Good oral hygiene is the first basic step in promoting good dental health and preventing infections. Children should learn these habits early on to help them keep healthy mouths and teeth.

    • Brush your teeth thoroughly at least twice a day.
    • Floss your teeth at least once a day.
    • Dont over brush brushing too hard or with too hard a brush can damage your teeth. Ask your dental hygienist for the best way for you to brush your teeth.
    • Dont use your teeth to open packaging, break string, etc. Your teeth are strong, but they are for chewing food, not hard objects. These can crack, chip, or break teeth.
    • Visit your dental office at least twice a year for a thorough cleaning and check-up.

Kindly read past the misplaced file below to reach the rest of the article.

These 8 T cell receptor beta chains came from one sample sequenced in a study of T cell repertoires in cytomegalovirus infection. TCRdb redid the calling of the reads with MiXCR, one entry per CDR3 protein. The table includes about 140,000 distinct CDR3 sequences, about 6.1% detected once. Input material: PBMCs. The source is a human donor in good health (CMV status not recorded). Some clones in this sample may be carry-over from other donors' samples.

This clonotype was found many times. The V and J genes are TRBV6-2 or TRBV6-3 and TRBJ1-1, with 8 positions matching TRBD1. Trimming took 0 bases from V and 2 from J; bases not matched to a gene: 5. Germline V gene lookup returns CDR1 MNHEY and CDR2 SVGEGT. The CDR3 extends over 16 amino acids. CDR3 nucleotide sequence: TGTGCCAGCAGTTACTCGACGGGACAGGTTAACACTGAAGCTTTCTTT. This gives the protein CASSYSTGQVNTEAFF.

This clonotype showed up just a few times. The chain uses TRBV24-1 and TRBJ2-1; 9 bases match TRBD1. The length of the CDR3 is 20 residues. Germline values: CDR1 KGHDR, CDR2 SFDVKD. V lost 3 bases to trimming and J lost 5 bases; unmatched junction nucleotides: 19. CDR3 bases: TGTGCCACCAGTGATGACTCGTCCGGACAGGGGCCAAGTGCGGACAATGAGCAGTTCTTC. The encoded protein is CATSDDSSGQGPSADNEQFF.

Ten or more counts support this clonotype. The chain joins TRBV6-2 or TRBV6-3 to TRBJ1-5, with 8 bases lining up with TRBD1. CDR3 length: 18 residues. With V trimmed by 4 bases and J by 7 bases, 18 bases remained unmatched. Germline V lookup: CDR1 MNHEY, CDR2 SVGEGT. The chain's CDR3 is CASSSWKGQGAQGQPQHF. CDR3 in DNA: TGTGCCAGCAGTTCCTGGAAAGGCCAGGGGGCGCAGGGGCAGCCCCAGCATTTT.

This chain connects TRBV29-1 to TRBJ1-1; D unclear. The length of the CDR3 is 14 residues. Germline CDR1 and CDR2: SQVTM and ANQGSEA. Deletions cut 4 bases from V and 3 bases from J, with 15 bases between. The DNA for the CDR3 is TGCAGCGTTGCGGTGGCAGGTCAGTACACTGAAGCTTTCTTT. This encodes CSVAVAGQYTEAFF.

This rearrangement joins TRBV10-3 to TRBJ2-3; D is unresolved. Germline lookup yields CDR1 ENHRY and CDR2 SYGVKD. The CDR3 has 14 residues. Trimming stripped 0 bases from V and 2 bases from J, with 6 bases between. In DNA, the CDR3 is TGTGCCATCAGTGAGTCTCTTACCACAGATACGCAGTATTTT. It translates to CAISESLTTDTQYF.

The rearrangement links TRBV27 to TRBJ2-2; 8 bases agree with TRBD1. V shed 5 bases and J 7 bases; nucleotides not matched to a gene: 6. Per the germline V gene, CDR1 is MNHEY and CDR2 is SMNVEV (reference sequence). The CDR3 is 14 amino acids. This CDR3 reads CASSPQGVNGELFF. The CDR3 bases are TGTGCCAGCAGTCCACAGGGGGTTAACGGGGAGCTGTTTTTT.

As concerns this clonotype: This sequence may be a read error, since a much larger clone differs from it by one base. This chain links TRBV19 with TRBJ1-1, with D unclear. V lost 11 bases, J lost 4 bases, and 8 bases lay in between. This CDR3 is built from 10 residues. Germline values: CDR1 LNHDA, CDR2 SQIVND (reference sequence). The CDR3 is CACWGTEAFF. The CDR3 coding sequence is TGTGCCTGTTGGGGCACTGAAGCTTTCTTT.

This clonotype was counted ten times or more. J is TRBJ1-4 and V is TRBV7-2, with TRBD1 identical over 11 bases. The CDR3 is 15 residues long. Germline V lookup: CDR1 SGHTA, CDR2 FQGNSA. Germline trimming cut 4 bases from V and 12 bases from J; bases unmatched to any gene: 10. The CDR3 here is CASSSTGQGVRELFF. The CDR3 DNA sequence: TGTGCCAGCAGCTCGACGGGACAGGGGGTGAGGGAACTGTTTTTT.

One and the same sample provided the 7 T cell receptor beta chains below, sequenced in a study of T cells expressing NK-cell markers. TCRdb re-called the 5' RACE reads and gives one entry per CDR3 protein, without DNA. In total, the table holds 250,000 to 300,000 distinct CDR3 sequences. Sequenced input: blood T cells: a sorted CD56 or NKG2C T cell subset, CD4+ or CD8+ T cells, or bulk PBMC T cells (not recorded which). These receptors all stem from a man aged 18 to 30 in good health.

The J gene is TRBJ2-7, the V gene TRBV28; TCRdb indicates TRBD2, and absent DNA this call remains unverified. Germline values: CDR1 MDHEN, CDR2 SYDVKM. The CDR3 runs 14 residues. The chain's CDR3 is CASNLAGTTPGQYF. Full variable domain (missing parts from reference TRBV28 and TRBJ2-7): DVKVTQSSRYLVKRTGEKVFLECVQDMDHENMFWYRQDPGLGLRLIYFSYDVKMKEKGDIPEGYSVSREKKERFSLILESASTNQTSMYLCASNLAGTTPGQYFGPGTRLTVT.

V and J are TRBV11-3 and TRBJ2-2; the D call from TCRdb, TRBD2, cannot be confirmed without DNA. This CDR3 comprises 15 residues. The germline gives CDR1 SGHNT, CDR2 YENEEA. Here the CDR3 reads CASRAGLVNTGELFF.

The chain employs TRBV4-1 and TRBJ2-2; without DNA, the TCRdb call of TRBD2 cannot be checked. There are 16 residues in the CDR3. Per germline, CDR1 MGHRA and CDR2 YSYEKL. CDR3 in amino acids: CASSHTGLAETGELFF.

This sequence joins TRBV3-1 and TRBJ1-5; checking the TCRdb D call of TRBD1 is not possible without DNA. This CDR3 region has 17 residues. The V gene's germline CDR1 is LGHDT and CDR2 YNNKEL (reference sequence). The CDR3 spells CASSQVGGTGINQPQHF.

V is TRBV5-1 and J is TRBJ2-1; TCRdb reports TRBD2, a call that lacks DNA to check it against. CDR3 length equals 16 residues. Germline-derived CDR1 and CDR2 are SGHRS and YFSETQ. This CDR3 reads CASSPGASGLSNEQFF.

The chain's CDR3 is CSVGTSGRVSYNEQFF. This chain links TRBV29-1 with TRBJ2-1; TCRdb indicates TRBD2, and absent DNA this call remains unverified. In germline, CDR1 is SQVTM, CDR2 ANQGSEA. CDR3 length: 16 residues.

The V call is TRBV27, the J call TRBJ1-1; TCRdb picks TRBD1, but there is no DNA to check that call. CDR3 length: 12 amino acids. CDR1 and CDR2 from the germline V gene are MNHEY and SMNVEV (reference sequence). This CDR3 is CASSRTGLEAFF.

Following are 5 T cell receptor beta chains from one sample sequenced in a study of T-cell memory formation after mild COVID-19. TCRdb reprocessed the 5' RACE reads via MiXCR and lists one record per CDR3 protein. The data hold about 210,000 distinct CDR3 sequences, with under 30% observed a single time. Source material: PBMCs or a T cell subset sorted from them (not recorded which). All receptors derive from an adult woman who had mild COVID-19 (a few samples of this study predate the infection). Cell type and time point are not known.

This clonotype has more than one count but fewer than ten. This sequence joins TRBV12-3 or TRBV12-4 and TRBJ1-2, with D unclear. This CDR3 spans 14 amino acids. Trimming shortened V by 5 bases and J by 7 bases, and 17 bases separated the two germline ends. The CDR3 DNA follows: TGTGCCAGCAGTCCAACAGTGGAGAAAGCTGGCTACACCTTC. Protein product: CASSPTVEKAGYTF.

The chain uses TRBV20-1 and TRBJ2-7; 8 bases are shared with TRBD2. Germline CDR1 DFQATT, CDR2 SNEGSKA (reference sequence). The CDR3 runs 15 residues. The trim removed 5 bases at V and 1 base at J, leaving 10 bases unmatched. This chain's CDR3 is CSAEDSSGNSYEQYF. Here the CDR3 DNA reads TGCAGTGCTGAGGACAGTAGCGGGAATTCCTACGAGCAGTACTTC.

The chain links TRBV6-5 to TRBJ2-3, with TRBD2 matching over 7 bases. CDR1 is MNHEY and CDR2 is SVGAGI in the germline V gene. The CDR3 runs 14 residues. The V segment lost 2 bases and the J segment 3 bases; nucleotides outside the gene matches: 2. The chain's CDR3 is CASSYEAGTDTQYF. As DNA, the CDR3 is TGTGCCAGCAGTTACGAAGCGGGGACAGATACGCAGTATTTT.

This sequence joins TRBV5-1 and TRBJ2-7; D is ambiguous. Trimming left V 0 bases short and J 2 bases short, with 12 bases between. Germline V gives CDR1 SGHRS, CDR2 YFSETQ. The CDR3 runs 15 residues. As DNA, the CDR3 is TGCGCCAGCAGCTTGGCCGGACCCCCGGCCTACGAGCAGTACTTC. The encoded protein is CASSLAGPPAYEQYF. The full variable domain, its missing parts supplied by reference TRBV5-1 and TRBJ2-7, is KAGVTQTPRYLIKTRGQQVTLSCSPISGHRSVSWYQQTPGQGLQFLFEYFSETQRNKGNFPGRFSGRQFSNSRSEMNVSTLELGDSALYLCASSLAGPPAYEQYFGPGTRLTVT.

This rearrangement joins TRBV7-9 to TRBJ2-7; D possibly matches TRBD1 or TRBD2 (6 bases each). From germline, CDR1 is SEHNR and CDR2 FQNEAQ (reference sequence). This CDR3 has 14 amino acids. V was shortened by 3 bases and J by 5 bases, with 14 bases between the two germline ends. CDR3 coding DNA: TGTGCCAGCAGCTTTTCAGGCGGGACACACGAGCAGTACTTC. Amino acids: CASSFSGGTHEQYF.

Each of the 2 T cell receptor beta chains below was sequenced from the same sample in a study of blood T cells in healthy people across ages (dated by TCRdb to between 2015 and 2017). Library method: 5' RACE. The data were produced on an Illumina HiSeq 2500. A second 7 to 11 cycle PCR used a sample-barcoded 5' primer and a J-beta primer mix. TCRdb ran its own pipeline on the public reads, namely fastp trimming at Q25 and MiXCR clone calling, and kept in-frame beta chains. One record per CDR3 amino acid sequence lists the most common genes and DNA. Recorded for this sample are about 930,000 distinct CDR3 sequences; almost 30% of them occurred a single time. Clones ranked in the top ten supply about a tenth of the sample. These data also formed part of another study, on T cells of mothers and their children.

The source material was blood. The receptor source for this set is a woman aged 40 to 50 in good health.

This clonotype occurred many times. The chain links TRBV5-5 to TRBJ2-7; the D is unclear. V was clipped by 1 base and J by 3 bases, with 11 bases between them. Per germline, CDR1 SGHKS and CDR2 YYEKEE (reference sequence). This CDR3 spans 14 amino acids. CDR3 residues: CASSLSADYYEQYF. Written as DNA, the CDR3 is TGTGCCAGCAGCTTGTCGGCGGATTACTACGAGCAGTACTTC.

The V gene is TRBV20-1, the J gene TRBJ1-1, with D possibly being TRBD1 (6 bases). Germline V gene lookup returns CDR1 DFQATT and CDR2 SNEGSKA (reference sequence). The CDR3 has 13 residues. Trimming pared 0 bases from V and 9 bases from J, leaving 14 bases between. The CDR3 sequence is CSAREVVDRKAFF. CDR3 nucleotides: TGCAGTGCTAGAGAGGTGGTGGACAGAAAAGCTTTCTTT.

• If you have had dental work, watch for any signs of infection and contact your dentist if you experience any of the signs listed above.

    Read Also: Can A Yeast Infection Be A Sign Of Pregnancy

    Recommended Reading: How To Heal A Sinus Infection Without Antibiotics

    Signs Of Wisdom Tooth Removal Infection

  • You experience difficulty in breathing or swallowing your food.
  • Theres excessive bleeding in the surgical site.
  • The gums surrounding the extraction site is swelling.
  • You have bad breath or taste in the mouth even after you gargle with a saltwater rinse.
  • The feeling is numbness is past 24 hours since the wisdom tooth removal.
  • Pus is developing in the socket.
  • Its painful when you open and close your mouth.
  • You still feel dental pain even after taking prescribed medications.
  • You have a high temperature within the week following the procedure.
  • There is blood or pus discharge from your nose.